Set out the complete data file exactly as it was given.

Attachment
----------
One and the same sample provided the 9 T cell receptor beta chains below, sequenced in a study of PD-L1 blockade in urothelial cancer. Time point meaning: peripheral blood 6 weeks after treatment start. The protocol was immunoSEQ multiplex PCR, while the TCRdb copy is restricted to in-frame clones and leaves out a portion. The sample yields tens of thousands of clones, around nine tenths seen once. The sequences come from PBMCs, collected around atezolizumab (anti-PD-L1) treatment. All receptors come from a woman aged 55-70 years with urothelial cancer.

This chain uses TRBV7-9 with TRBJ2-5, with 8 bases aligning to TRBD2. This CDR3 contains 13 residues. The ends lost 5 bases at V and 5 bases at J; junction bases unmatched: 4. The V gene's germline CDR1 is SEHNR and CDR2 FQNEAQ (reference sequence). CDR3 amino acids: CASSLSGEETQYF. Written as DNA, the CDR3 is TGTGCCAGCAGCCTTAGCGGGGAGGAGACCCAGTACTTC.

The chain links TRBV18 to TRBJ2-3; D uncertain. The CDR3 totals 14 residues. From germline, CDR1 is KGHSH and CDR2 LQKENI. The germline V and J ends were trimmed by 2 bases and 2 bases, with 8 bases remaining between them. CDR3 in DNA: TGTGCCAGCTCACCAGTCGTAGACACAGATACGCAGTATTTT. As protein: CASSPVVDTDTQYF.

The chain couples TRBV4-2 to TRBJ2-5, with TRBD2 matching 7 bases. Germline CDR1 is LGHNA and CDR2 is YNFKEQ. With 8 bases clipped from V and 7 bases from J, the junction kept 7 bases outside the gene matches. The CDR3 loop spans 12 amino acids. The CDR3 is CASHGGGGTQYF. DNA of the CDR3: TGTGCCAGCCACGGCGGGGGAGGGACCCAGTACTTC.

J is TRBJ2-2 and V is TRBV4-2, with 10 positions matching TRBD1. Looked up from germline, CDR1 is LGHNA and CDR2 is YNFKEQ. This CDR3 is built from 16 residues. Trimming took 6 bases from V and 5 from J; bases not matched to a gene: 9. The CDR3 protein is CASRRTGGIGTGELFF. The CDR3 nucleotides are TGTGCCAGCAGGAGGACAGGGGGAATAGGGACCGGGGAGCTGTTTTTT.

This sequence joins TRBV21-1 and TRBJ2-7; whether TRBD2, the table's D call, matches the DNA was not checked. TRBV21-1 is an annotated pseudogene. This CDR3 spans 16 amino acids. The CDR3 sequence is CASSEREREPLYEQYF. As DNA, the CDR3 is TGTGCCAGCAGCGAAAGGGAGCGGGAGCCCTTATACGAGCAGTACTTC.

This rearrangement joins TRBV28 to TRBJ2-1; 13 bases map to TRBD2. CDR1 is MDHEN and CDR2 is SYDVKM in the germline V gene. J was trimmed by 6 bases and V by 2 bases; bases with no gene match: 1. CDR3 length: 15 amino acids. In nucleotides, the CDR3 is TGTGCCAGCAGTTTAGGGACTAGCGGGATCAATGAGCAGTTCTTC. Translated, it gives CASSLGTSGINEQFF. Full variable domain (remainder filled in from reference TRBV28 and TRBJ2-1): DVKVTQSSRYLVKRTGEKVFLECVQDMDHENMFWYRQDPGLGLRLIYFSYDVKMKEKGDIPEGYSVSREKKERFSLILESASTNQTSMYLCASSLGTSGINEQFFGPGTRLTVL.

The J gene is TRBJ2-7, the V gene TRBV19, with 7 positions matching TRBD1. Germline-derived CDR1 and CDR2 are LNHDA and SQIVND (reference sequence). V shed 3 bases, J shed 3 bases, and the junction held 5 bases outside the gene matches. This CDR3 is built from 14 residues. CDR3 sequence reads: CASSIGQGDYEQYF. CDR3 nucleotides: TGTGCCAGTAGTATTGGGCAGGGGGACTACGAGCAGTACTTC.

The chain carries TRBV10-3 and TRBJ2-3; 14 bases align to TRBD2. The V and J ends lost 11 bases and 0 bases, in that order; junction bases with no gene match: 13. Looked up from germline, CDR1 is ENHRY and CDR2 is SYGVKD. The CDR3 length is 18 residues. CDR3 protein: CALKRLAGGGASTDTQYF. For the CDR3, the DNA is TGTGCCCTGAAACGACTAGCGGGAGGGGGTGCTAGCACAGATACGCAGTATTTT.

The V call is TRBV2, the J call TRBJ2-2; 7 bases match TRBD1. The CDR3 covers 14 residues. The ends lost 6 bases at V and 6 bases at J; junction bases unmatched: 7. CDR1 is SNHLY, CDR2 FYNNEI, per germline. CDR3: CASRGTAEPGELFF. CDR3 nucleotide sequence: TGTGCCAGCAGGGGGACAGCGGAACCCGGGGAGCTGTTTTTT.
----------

One and the same sample provided the 9 T cell receptor beta chains below, sequenced in a study of PD-L1 blockade in urothelial cancer. Time point meaning: peripheral blood 6 weeks after treatment start. The protocol was immunoSEQ multiplex PCR, while the TCRdb copy is restricted to in-frame clones and leaves out a portion. The sample yields tens of thousands of clones, around nine tenths seen once. The sequences come from PBMCs, collected around atezolizumab (anti-PD-L1) treatment. All receptors come from a woman aged 55-70 years with urothelial cancer.

This chain uses TRBV7-9 with TRBJ2-5, with 8 bases aligning to TRBD2. This CDR3 contains 13 residues. The ends lost 5 bases at V and 5 bases at J; junction bases unmatched: 4. The V gene's germline CDR1 is SEHNR and CDR2 FQNEAQ (reference sequence). CDR3 amino acids: CASSLSGEETQYF. Written as DNA, the CDR3 is TGTGCCAGCAGCCTTAGCGGGGAGGAGACCCAGTACTTC.

The chain links TRBV18 to TRBJ2-3; D uncertain. The CDR3 totals 14 residues. From germline, CDR1 is KGHSH and CDR2 LQKENI. The germline V and J ends were trimmed by 2 bases and 2 bases, with 8 bases remaining between them. CDR3 in DNA: TGTGCCAGCTCACCAGTCGTAGACACAGATACGCAGTATTTT. As protein: CASSPVVDTDTQYF.

The chain couples TRBV4-2 to TRBJ2-5, with TRBD2 matching 7 bases. Germline CDR1 is LGHNA and CDR2 is YNFKEQ. With 8 bases clipped from V and 7 bases from J, the junction kept 7 bases outside the gene matches. The CDR3 loop spans 12 amino acids. The CDR3 is CASHGGGGTQYF. DNA of the CDR3: TGTGCCAGCCACGGCGGGGGAGGGACCCAGTACTTC.

J is TRBJ2-2 and V is TRBV4-2, with 10 positions matching TRBD1. Looked up from germline, CDR1 is LGHNA and CDR2 is YNFKEQ. This CDR3 is built from 16 residues. Trimming took 6 bases from V and 5 from J; bases not matched to a gene: 9. The CDR3 protein is CASRRTGGIGTGELFF. The CDR3 nucleotides are TGTGCCAGCAGGAGGACAGGGGGAATAGGGACCGGGGAGCTGTTTTTT.

This sequence joins TRBV21-1 and TRBJ2-7; whether TRBD2, the table's D call, matches the DNA was not checked. TRBV21-1 is an annotated pseudogene. This CDR3 spans 16 amino acids. The CDR3 sequence is CASSEREREPLYEQYF. As DNA, the CDR3 is TGTGCCAGCAGCGAAAGGGAGCGGGAGCCCTTATACGAGCAGTACTTC.

This rearrangement joins TRBV28 to TRBJ2-1; 13 bases map to TRBD2. CDR1 is MDHEN and CDR2 is SYDVKM in the germline V gene. J was trimmed by 6 bases and V by 2 bases; bases with no gene match: 1. CDR3 length: 15 amino acids. In nucleotides, the CDR3 is TGTGCCAGCAGTTTAGGGACTAGCGGGATCAATGAGCAGTTCTTC. Translated, it gives CASSLGTSGINEQFF. Full variable domain (remainder filled in from reference TRBV28 and TRBJ2-1): DVKVTQSSRYLVKRTGEKVFLECVQDMDHENMFWYRQDPGLGLRLIYFSYDVKMKEKGDIPEGYSVSREKKERFSLILESASTNQTSMYLCASSLGTSGINEQFFGPGTRLTVL.

The J gene is TRBJ2-7, the V gene TRBV19, with 7 positions matching TRBD1. Germline-derived CDR1 and CDR2 are LNHDA and SQIVND (reference sequence). V shed 3 bases, J shed 3 bases, and the junction held 5 bases outside the gene matches. This CDR3 is built from 14 residues. CDR3 sequence reads: CASSIGQGDYEQYF. CDR3 nucleotides: TGTGCCAGTAGTATTGGGCAGGGGGACTACGAGCAGTACTTC.

The chain carries TRBV10-3 and TRBJ2-3; 14 bases align to TRBD2. The V and J ends lost 11 bases and 0 bases, in that order; junction bases with no gene match: 13. Looked up from germline, CDR1 is ENHRY and CDR2 is SYGVKD. The CDR3 length is 18 residues. CDR3 protein: CALKRLAGGGASTDTQYF. For the CDR3, the DNA is TGTGCCCTGAAACGACTAGCGGGAGGGGGTGCTAGCACAGATACGCAGTATTTT.

The V call is TRBV2, the J call TRBJ2-2; 7 bases match TRBD1. The CDR3 covers 14 residues. The ends lost 6 bases at V and 6 bases at J; junction bases unmatched: 7. CDR1 is SNHLY, CDR2 FYNNEI, per germline. CDR3: CASRGTAEPGELFF. CDR3 nucleotide sequence: TGTGCCAGCAGGGGGACAGCGGAACCCGGGGAGCTGTTTTTT.